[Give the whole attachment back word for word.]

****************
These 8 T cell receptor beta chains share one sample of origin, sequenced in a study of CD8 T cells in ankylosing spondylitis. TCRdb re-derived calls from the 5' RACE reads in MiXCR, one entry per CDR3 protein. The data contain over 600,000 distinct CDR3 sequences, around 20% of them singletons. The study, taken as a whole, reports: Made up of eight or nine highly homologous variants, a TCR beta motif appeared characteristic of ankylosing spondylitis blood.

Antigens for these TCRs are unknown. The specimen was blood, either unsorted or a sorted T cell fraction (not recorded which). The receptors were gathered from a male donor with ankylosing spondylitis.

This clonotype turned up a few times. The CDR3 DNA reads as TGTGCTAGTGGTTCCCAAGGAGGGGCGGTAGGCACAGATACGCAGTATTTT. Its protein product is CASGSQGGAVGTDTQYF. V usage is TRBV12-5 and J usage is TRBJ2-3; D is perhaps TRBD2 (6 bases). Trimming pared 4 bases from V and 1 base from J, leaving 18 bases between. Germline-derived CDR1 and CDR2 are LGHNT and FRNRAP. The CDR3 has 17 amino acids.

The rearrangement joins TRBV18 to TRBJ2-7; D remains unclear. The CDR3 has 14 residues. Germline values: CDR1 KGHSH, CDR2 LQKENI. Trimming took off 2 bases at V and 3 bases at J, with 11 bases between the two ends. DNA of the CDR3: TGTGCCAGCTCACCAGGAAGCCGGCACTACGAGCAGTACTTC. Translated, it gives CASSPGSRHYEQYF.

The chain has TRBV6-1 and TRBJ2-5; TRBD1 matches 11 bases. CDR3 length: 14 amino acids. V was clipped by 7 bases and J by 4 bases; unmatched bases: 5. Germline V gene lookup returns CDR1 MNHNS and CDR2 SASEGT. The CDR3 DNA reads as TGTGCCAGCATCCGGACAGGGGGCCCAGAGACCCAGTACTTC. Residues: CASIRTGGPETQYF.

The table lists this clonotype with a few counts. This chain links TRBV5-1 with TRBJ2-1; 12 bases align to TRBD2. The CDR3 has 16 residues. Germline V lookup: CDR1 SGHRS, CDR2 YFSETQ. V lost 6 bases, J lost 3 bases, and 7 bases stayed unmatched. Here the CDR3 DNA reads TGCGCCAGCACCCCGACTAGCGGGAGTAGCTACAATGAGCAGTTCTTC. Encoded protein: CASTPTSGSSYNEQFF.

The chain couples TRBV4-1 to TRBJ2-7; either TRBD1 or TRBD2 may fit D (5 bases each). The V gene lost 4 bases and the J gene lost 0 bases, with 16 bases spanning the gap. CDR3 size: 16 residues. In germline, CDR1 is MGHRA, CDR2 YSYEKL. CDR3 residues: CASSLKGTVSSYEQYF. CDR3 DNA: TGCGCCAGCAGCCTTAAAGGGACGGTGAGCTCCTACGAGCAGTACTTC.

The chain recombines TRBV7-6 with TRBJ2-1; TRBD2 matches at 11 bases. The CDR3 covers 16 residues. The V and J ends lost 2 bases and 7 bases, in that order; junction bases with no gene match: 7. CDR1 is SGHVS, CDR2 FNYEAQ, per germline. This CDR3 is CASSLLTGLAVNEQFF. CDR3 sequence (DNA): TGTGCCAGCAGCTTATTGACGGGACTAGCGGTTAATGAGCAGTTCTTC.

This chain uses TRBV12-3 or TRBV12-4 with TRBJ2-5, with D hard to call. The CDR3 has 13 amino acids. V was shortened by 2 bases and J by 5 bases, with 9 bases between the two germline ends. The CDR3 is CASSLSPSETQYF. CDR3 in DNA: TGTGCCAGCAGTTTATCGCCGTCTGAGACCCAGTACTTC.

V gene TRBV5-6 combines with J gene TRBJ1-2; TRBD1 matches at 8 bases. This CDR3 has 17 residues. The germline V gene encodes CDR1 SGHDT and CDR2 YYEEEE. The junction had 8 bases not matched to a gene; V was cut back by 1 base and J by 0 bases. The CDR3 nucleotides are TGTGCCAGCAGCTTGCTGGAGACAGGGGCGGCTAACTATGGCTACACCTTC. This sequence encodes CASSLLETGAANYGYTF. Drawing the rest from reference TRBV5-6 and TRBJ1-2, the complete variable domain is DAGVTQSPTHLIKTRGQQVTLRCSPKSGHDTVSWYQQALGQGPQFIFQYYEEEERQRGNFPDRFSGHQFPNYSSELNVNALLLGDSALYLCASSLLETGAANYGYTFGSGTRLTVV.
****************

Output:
These 8 T cell receptor beta chains share one sample of origin, sequenced in a study of CD8 T cells in ankylosing spondylitis. TCRdb re-derived calls from the 5' RACE reads in MiXCR, one entry per CDR3 protein. The data contain over 600,000 distinct CDR3 sequences, around 20% of them singletons. The study, taken as a whole, reports: Made up of eight or nine highly homologous variants, a TCR beta motif appeared characteristic of ankylosing spondylitis blood.

Antigens for these TCRs are unknown. The specimen was blood, either unsorted or a sorted T cell fraction (not recorded which). The receptors were gathered from a male donor with ankylosing spondylitis.

This clonotype turned up a few times. The CDR3 DNA reads as TGTGCTAGTGGTTCCCAAGGAGGGGCGGTAGGCACAGATACGCAGTATTTT. Its protein product is CASGSQGGAVGTDTQYF. V usage is TRBV12-5 and J usage is TRBJ2-3; D is perhaps TRBD2 (6 bases). Trimming pared 4 bases from V and 1 base from J, leaving 18 bases between. Germline-derived CDR1 and CDR2 are LGHNT and FRNRAP. The CDR3 has 17 amino acids.

The rearrangement joins TRBV18 to TRBJ2-7; D remains unclear. The CDR3 has 14 residues. Germline values: CDR1 KGHSH, CDR2 LQKENI. Trimming took off 2 bases at V and 3 bases at J, with 11 bases between the two ends. DNA of the CDR3: TGTGCCAGCTCACCAGGAAGCCGGCACTACGAGCAGTACTTC. Translated, it gives CASSPGSRHYEQYF.

The chain has TRBV6-1 and TRBJ2-5; TRBD1 matches 11 bases. CDR3 length: 14 amino acids. V was clipped by 7 bases and J by 4 bases; unmatched bases: 5. Germline V gene lookup returns CDR1 MNHNS and CDR2 SASEGT. The CDR3 DNA reads as TGTGCCAGCATCCGGACAGGGGGCCCAGAGACCCAGTACTTC. Residues: CASIRTGGPETQYF.

The table lists this clonotype with a few counts. This chain links TRBV5-1 with TRBJ2-1; 12 bases align to TRBD2. The CDR3 has 16 residues. Germline V lookup: CDR1 SGHRS, CDR2 YFSETQ. V lost 6 bases, J lost 3 bases, and 7 bases stayed unmatched. Here the CDR3 DNA reads TGCGCCAGCACCCCGACTAGCGGGAGTAGCTACAATGAGCAGTTCTTC. Encoded protein: CASTPTSGSSYNEQFF.

The chain couples TRBV4-1 to TRBJ2-7; either TRBD1 or TRBD2 may fit D (5 bases each). The V gene lost 4 bases and the J gene lost 0 bases, with 16 bases spanning the gap. CDR3 size: 16 residues. In germline, CDR1 is MGHRA, CDR2 YSYEKL. CDR3 residues: CASSLKGTVSSYEQYF. CDR3 DNA: TGCGCCAGCAGCCTTAAAGGGACGGTGAGCTCCTACGAGCAGTACTTC.

The chain recombines TRBV7-6 with TRBJ2-1; TRBD2 matches at 11 bases. The CDR3 covers 16 residues. The V and J ends lost 2 bases and 7 bases, in that order; junction bases with no gene match: 7. CDR1 is SGHVS, CDR2 FNYEAQ, per germline. This CDR3 is CASSLLTGLAVNEQFF. CDR3 sequence (DNA): TGTGCCAGCAGCTTATTGACGGGACTAGCGGTTAATGAGCAGTTCTTC.

This chain uses TRBV12-3 or TRBV12-4 with TRBJ2-5, with D hard to call. The CDR3 has 13 amino acids. V was shortened by 2 bases and J by 5 bases, with 9 bases between the two germline ends. The CDR3 is CASSLSPSETQYF. CDR3 in DNA: TGTGCCAGCAGTTTATCGCCGTCTGAGACCCAGTACTTC.

V gene TRBV5-6 combines with J gene TRBJ1-2; TRBD1 matches at 8 bases. This CDR3 has 17 residues. The germline V gene encodes CDR1 SGHDT and CDR2 YYEEEE. The junction had 8 bases not matched to a gene; V was cut back by 1 base and J by 0 bases. The CDR3 nucleotides are TGTGCCAGCAGCTTGCTGGAGACAGGGGCGGCTAACTATGGCTACACCTTC. This sequence encodes CASSLLETGAANYGYTF. Drawing the rest from reference TRBV5-6 and TRBJ1-2, the complete variable domain is DAGVTQSPTHLIKTRGQQVTLRCSPKSGHDTVSWYQQALGQGPQFIFQYYEEEERQRGNFPDRFSGHQFPNYSSELNVNALLLGDSALYLCASSLLETGAANYGYTFGSGTRLTVV.